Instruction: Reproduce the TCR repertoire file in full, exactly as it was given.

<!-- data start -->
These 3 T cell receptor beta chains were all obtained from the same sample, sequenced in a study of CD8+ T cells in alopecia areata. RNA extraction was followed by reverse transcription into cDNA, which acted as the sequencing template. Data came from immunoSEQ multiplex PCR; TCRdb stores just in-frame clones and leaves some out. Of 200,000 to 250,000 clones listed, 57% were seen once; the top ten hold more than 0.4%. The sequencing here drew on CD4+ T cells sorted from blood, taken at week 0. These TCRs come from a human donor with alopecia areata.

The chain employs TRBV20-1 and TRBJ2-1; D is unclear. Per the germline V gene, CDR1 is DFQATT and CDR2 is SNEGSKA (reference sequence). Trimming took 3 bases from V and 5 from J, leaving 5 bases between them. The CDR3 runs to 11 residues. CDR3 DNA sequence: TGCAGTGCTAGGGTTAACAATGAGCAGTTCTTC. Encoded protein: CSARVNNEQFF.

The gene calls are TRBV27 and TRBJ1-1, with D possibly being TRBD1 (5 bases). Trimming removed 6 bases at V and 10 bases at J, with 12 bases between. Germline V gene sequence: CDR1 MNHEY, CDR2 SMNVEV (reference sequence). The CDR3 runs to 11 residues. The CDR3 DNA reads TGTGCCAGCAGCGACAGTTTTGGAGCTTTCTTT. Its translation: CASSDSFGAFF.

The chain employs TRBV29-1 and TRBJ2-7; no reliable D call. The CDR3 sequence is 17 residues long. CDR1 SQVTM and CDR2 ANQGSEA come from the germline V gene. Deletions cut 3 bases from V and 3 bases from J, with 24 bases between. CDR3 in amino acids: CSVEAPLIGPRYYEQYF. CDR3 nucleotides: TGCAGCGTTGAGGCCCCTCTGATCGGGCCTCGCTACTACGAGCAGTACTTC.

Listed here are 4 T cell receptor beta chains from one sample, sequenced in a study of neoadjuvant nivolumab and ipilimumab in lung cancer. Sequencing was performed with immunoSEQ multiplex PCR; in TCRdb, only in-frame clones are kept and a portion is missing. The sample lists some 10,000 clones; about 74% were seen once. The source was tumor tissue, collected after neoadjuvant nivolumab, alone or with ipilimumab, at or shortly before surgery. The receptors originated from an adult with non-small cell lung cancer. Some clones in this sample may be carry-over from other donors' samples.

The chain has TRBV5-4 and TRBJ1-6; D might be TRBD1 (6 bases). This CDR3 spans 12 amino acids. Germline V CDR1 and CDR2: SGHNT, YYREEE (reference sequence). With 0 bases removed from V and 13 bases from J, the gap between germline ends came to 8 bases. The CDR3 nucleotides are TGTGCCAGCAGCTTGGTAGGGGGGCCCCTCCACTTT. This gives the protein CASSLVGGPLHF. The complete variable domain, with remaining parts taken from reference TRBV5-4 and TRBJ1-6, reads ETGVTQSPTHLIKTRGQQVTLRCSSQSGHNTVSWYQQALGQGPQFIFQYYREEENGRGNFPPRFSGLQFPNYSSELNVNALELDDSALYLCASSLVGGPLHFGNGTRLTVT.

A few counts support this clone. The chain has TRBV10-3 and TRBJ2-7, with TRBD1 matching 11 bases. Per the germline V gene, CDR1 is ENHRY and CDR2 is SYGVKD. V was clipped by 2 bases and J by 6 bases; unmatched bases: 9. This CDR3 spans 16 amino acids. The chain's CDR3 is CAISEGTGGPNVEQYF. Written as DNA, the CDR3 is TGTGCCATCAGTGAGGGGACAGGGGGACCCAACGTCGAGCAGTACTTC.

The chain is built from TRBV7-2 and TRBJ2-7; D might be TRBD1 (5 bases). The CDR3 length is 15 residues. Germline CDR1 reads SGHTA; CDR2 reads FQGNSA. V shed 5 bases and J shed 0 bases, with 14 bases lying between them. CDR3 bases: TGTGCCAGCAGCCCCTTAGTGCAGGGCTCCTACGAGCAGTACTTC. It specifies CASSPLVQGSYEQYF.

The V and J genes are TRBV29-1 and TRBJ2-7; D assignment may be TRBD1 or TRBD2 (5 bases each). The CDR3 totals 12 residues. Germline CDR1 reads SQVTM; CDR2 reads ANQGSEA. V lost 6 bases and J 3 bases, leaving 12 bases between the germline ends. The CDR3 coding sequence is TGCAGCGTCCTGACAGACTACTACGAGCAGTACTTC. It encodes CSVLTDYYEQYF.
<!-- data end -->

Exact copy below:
These 3 T cell receptor beta chains were all obtained from the same sample, sequenced in a study of CD8+ T cells in alopecia areata. RNA extraction was followed by reverse transcription into cDNA, which acted as the sequencing template. Data came from immunoSEQ multiplex PCR; TCRdb stores just in-frame clones and leaves some out. Of 200,000 to 250,000 clones listed, 57% were seen once; the top ten hold more than 0.4%. The sequencing here drew on CD4+ T cells sorted from blood, taken at week 0. These TCRs come from a human donor with alopecia areata.

The chain employs TRBV20-1 and TRBJ2-1; D is unclear. Per the germline V gene, CDR1 is DFQATT and CDR2 is SNEGSKA (reference sequence). Trimming took 3 bases from V and 5 from J, leaving 5 bases between them. The CDR3 runs to 11 residues. CDR3 DNA sequence: TGCAGTGCTAGGGTTAACAATGAGCAGTTCTTC. Encoded protein: CSARVNNEQFF.

The gene calls are TRBV27 and TRBJ1-1, with D possibly being TRBD1 (5 bases). Trimming removed 6 bases at V and 10 bases at J, with 12 bases between. Germline V gene sequence: CDR1 MNHEY, CDR2 SMNVEV (reference sequence). The CDR3 runs to 11 residues. The CDR3 DNA reads TGTGCCAGCAGCGACAGTTTTGGAGCTTTCTTT. Its translation: CASSDSFGAFF.

The chain employs TRBV29-1 and TRBJ2-7; no reliable D call. The CDR3 sequence is 17 residues long. CDR1 SQVTM and CDR2 ANQGSEA come from the germline V gene. Deletions cut 3 bases from V and 3 bases from J, with 24 bases between. CDR3 in amino acids: CSVEAPLIGPRYYEQYF. CDR3 nucleotides: TGCAGCGTTGAGGCCCCTCTGATCGGGCCTCGCTACTACGAGCAGTACTTC.

Listed here are 4 T cell receptor beta chains from one sample, sequenced in a study of neoadjuvant nivolumab and ipilimumab in lung cancer. Sequencing was performed with immunoSEQ multiplex PCR; in TCRdb, only in-frame clones are kept and a portion is missing. The sample lists some 10,000 clones; about 74% were seen once. The source was tumor tissue, collected after neoadjuvant nivolumab, alone or with ipilimumab, at or shortly before surgery. The receptors originated from an adult with non-small cell lung cancer. Some clones in this sample may be carry-over from other donors' samples.

The chain has TRBV5-4 and TRBJ1-6; D might be TRBD1 (6 bases). This CDR3 spans 12 amino acids. Germline V CDR1 and CDR2: SGHNT, YYREEE (reference sequence). With 0 bases removed from V and 13 bases from J, the gap between germline ends came to 8 bases. The CDR3 nucleotides are TGTGCCAGCAGCTTGGTAGGGGGGCCCCTCCACTTT. This gives the protein CASSLVGGPLHF. The complete variable domain, with remaining parts taken from reference TRBV5-4 and TRBJ1-6, reads ETGVTQSPTHLIKTRGQQVTLRCSSQSGHNTVSWYQQALGQGPQFIFQYYREEENGRGNFPPRFSGLQFPNYSSELNVNALELDDSALYLCASSLVGGPLHFGNGTRLTVT.

A few counts support this clone. The chain has TRBV10-3 and TRBJ2-7, with TRBD1 matching 11 bases. Per the germline V gene, CDR1 is ENHRY and CDR2 is SYGVKD. V was clipped by 2 bases and J by 6 bases; unmatched bases: 9. This CDR3 spans 16 amino acids. The chain's CDR3 is CAISEGTGGPNVEQYF. Written as DNA, the CDR3 is TGTGCCATCAGTGAGGGGACAGGGGGACCCAACGTCGAGCAGTACTTC.

The chain is built from TRBV7-2 and TRBJ2-7; D might be TRBD1 (5 bases). The CDR3 length is 15 residues. Germline CDR1 reads SGHTA; CDR2 reads FQGNSA. V shed 5 bases and J shed 0 bases, with 14 bases lying between them. CDR3 bases: TGTGCCAGCAGCCCCTTAGTGCAGGGCTCCTACGAGCAGTACTTC. It specifies CASSPLVQGSYEQYF.

The V and J genes are TRBV29-1 and TRBJ2-7; D assignment may be TRBD1 or TRBD2 (5 bases each). The CDR3 totals 12 residues. Germline CDR1 reads SQVTM; CDR2 reads ANQGSEA. V lost 6 bases and J 3 bases, leaving 12 bases between the germline ends. The CDR3 coding sequence is TGCAGCGTCCTGACAGACTACTACGAGCAGTACTTC. It encodes CSVLTDYYEQYF.